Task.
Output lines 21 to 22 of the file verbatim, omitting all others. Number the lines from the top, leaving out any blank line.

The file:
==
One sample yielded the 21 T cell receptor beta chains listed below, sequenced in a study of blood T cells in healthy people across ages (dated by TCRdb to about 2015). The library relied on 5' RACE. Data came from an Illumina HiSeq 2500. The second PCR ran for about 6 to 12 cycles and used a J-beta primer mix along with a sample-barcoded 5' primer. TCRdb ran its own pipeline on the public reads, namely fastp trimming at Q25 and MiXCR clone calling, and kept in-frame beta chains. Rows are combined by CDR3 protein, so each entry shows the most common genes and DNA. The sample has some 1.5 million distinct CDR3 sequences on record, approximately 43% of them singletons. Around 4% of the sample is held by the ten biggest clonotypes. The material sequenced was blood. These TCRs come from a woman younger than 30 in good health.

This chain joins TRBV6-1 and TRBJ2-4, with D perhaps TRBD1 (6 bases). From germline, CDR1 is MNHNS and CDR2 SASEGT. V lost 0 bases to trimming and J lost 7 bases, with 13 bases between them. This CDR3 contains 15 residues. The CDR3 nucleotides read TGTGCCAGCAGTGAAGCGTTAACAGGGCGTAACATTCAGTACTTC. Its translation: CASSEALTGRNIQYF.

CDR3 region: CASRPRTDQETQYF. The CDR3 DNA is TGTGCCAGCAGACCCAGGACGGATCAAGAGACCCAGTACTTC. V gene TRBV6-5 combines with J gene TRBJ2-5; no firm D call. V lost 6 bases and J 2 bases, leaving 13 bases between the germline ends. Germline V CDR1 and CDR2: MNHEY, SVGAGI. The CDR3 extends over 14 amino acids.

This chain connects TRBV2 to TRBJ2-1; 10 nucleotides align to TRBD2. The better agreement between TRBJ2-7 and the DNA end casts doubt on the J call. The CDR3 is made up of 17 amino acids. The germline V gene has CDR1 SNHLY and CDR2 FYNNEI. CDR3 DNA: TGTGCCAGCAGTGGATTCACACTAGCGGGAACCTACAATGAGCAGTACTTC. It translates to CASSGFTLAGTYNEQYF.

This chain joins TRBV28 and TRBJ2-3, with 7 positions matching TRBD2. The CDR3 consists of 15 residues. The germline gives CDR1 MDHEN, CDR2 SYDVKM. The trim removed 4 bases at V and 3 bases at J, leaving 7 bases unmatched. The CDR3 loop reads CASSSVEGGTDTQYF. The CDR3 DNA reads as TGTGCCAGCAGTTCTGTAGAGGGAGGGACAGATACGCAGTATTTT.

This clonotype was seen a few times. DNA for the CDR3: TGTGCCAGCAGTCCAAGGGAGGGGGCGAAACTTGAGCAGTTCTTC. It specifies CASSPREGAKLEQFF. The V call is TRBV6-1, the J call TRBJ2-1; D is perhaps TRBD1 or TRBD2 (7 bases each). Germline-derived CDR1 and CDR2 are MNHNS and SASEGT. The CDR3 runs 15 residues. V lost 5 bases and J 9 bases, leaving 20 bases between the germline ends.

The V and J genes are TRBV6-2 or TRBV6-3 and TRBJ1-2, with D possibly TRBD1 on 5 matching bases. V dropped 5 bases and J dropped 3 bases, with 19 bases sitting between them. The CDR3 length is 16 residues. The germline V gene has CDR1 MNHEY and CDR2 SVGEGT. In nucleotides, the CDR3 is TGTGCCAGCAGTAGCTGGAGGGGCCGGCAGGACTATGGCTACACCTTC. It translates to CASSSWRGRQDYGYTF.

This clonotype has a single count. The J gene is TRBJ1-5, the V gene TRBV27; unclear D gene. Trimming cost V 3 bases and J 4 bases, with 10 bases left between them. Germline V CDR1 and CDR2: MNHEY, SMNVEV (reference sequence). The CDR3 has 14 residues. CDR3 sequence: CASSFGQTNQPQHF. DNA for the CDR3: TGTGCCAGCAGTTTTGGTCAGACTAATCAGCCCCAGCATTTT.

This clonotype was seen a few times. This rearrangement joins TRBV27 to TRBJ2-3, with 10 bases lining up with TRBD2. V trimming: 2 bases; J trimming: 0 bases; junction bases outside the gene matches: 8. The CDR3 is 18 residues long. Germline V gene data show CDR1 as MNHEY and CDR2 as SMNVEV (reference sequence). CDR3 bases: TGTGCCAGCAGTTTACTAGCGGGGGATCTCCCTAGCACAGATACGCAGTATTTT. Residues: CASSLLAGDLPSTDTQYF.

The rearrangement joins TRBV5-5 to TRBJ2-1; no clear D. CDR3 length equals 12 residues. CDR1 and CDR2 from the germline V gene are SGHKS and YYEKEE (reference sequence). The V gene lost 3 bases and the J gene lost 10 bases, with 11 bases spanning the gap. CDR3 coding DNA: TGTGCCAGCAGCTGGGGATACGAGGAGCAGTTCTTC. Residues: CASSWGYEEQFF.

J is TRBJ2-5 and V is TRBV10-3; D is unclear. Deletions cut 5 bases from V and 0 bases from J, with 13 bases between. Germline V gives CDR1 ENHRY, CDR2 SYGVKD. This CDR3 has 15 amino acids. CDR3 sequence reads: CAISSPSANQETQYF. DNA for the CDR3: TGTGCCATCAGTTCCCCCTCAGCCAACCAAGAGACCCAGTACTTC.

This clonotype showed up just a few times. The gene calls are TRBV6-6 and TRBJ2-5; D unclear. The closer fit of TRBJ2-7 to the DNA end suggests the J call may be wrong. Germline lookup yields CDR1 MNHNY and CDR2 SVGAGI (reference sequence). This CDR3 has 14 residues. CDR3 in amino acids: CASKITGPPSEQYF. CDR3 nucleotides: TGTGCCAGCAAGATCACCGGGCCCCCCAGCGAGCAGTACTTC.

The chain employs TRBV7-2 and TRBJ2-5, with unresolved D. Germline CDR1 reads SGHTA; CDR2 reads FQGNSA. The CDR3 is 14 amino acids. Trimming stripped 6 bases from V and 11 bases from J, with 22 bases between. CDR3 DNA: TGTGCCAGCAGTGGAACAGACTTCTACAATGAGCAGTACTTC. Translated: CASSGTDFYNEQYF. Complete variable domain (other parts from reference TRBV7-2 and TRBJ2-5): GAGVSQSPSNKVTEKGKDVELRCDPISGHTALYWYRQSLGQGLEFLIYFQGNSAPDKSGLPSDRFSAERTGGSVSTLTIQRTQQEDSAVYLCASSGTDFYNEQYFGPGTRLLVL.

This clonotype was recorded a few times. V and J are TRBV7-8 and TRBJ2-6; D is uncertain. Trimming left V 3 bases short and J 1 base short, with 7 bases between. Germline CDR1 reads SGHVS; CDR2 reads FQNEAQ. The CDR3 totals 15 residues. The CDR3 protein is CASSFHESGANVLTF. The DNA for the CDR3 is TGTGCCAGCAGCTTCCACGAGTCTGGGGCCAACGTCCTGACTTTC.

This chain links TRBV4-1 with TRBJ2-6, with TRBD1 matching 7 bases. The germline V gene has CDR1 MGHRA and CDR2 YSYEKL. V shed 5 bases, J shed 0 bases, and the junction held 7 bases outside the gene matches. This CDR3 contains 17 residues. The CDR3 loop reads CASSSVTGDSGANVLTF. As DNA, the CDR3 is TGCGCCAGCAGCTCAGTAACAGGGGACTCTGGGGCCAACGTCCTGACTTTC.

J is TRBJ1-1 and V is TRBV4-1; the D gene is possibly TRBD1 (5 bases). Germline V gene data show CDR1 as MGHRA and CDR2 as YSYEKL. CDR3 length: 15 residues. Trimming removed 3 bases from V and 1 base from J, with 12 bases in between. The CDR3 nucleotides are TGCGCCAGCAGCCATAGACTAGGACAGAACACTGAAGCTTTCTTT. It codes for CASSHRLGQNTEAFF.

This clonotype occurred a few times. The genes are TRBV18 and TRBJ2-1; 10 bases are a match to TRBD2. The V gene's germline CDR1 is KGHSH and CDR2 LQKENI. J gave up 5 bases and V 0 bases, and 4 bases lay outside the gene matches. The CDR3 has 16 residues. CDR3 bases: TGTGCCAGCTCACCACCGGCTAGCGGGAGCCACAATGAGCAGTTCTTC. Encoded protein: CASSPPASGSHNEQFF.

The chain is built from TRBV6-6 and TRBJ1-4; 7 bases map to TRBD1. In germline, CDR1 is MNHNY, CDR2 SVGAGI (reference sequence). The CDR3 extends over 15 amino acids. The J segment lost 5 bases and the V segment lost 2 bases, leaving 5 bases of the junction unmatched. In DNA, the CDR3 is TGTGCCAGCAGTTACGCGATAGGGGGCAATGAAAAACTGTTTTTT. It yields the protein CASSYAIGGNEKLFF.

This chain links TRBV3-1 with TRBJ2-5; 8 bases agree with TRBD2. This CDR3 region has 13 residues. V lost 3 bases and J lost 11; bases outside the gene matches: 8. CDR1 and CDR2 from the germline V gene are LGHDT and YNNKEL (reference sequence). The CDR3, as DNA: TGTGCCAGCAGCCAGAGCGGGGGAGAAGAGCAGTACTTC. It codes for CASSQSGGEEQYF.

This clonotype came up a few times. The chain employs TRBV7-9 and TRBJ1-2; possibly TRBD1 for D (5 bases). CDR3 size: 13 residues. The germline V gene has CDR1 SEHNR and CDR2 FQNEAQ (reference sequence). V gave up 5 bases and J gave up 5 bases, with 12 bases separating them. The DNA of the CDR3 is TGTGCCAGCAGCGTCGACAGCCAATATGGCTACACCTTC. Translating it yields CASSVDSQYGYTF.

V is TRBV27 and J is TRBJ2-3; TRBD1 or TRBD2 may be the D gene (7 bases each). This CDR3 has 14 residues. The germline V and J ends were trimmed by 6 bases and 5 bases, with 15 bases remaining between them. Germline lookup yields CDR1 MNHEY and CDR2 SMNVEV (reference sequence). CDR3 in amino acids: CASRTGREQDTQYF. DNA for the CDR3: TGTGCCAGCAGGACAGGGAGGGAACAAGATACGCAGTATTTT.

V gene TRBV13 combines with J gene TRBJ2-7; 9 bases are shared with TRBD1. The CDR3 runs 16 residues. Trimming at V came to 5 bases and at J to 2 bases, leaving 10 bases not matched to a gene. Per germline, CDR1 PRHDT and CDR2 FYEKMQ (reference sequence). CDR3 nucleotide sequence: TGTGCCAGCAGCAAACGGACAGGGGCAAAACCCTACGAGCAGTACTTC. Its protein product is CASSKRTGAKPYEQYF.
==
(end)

V is TRBV27 and J is TRBJ2-3; TRBD1 or TRBD2 may be the D gene (7 bases each). This CDR3 has 14 residues. The germline V and J ends were trimmed by 6 bases and 5 bases, with 15 bases remaining between them. Germline lookup yields CDR1 MNHEY and CDR2 SMNVEV (reference sequence). CDR3 in amino acids: CASRTGREQDTQYF. DNA for the CDR3: TGTGCCAGCAGGACAGGGAGGGAACAAGATACGCAGTATTTT.

V gene TRBV13 combines with J gene TRBJ2-7; 9 bases are shared with TRBD1. The CDR3 runs 16 residues. Trimming at V came to 5 bases and at J to 2 bases, leaving 10 bases not matched to a gene. Per germline, CDR1 PRHDT and CDR2 FYEKMQ (reference sequence). CDR3 nucleotide sequence: TGTGCCAGCAGCAAACGGACAGGGGCAAAACCCTACGAGCAGTACTTC. Its protein product is CASSKRTGAKPYEQYF.